'Operation Olive Branch': Turkey launches air and ground offensive to oust US-backed Kurdish militia
In an operation dubbed “Operation Olive Branch” which followed days of shelling, Turkish fighter jets on Saturday carried out air raids on the border district targeting positions held by the Syrian Kurdish PYD and YPG groups, a development which Turkish Prime Minister Binali Yildirim said would pave the way for a ground infiltration.
“From tomorrow [Sunday], depending on developments, our ground units will perform the necessary activities [as part of the Operation Olive Branch],” Yildirim told reporters yesterday.
The heavy bombardment began as units of pro-Ankara rebels known as the Free Syrian Army (FSA) started moving into Afrin, according to the state-run Anadolu news agency.
On Saturday, Syrian regime troops completely seized the strategic Abu Duhur military airport in Idlib, two years after they lost the airbase to a militant-led rebel coalition.
In latest development on Sunday, a Turkish army convoy were seen entering into Afrin.
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The Turkish military said in a statement on Saturday that its Operation Olive Branch in Afrin aims “to establish security and stability on our borders and region, to eliminate terrorists of PKK/KCK/PYD-YPG and ISIS, and to save our friends and brothers… from the terrorists’ oppression and cruelty.”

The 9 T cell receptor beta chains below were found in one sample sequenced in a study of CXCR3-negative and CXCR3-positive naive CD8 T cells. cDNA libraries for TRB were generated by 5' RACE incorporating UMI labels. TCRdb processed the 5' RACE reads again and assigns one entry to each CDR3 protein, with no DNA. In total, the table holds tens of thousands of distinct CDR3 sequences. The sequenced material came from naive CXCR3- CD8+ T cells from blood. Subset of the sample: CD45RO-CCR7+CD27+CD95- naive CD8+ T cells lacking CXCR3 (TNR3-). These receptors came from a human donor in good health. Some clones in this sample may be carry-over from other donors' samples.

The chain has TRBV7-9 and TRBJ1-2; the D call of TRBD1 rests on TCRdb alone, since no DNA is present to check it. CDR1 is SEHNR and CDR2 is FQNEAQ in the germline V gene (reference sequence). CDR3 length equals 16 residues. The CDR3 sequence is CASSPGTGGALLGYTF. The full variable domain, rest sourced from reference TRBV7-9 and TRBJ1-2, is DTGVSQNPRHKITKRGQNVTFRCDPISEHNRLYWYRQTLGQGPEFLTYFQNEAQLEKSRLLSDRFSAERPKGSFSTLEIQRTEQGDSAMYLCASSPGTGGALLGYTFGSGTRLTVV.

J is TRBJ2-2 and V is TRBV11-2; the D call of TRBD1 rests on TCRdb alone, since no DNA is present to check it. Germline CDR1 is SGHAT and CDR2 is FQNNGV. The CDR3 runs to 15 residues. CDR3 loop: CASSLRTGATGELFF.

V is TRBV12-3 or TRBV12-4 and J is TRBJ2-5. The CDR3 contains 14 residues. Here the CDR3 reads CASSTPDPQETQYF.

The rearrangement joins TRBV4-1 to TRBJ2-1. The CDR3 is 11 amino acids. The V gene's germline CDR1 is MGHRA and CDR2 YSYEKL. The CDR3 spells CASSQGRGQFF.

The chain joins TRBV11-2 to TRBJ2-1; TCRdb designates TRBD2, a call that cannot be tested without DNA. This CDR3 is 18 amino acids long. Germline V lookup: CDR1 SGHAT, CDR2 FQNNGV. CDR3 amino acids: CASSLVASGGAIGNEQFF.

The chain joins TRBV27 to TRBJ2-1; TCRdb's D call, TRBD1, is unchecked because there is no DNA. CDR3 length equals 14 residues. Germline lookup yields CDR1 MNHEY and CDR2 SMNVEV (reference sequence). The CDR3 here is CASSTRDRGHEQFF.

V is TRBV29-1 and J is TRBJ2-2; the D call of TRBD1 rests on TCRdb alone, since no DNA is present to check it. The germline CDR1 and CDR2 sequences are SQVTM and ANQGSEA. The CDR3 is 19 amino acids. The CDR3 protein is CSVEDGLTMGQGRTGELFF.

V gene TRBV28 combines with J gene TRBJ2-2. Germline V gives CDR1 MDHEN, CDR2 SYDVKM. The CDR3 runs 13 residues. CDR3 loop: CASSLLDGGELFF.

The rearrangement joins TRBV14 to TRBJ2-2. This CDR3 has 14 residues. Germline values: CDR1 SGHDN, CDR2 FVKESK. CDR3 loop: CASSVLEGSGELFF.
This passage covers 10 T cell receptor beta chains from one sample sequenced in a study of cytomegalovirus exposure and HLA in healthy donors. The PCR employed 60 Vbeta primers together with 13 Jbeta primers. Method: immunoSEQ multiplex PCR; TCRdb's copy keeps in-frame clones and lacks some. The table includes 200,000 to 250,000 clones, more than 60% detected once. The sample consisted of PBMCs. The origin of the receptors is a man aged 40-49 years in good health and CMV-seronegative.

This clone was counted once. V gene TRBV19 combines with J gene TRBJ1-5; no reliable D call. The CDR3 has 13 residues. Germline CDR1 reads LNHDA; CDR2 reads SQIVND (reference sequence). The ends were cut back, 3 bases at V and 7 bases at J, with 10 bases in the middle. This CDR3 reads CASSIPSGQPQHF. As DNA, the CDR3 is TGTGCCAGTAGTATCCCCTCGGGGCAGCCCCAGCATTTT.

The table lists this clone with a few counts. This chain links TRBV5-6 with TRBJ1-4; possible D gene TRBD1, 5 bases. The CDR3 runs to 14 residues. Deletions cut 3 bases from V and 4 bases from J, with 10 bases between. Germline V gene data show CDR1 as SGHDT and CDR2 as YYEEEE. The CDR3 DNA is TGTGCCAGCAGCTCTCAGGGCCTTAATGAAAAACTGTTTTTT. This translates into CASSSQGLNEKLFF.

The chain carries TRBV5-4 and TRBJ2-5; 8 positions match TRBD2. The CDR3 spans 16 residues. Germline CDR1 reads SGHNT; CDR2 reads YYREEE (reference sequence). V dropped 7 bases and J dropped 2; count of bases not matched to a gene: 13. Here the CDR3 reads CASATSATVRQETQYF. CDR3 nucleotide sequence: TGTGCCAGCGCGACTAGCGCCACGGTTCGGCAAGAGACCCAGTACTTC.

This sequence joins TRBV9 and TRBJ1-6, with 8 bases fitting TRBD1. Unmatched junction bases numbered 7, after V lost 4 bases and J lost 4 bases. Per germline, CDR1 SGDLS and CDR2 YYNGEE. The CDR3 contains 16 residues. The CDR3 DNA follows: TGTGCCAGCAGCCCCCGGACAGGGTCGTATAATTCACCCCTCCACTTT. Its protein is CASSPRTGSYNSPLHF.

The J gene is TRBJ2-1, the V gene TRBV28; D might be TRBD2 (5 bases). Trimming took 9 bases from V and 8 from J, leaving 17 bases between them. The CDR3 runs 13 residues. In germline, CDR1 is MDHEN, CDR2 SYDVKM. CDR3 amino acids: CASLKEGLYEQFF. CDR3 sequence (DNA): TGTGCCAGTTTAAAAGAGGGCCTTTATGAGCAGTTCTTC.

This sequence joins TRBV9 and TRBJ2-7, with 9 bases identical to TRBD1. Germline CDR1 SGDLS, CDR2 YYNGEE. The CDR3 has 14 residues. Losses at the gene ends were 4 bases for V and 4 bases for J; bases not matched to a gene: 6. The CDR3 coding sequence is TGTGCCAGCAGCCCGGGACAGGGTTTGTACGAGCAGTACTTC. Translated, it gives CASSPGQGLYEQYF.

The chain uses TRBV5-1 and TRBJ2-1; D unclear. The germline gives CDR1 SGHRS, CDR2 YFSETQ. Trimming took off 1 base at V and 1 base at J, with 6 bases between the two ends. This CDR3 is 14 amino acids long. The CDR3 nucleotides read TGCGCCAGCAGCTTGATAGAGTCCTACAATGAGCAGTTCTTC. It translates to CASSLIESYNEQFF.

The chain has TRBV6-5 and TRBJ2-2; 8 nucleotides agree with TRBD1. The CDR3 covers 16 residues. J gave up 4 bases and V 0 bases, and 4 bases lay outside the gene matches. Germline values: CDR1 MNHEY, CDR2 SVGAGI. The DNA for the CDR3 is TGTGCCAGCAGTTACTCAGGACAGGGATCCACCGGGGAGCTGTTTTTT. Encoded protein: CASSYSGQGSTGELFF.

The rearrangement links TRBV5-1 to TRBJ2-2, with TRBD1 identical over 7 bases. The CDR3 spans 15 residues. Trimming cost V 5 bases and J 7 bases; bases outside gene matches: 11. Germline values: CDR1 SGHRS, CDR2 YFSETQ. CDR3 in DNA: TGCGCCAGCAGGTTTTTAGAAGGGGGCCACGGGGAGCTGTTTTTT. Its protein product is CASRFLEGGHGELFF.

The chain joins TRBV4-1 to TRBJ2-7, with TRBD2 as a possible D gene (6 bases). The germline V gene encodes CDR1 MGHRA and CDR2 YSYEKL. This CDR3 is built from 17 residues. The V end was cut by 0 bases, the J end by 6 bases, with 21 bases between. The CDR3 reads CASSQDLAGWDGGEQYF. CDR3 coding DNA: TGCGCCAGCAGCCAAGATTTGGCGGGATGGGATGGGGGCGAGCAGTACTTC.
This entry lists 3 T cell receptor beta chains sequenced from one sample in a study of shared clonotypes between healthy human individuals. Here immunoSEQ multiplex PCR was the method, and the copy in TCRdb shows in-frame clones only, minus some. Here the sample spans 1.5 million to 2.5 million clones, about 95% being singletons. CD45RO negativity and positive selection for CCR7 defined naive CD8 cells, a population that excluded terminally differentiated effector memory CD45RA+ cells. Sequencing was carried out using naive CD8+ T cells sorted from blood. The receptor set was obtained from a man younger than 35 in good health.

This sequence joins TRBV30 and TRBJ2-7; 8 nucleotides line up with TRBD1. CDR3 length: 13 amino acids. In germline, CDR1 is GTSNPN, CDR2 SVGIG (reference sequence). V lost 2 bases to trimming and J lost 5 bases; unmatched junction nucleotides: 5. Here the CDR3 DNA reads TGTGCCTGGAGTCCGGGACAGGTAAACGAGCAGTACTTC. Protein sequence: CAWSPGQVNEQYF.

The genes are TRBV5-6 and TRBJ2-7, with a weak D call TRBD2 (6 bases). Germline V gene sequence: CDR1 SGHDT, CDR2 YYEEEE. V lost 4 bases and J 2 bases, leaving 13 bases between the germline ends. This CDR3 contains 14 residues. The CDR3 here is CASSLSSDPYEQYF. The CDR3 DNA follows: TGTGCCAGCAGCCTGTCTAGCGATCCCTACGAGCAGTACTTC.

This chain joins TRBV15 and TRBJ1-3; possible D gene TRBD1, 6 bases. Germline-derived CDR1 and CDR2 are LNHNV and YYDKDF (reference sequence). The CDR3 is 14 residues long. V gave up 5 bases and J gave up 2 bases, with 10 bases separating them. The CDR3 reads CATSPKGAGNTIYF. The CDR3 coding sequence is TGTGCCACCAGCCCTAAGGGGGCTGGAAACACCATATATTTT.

It added that the strikes on the Syrian-Kurdish YPG militia hit some 108 targets. Kurdish groups say the Turkish operation killed 6 civilians and 3 fighters.
While Turkish Foreign Minister Mevlut Cavusoglu says Turkey has notified all parties involved - including the Syrian government - about the offensive, Damascus denied this was the case.
Turkey considers Syria's Kurdish Democratic Union Party (PYD) and its armed wing, the YPG, "terrorist groups" with ties to the banned Kurdistan Workers' Party (PKK), which has waged a decades-long fight inside Turkey.
The US has previously armed the YPG, viewing it as the most effective ground force in its fight against the Islamic State of Iraq and the Levant (ISIL, also known as ISIS) armed group.
Erdogan said that all Kurdish armed groups "are all the same" and that changing their names "does not change the fact that they are terror organisations".
According to estimates, there are between 8,000 to 10,000 Kurdish fighters in the Afrin area.
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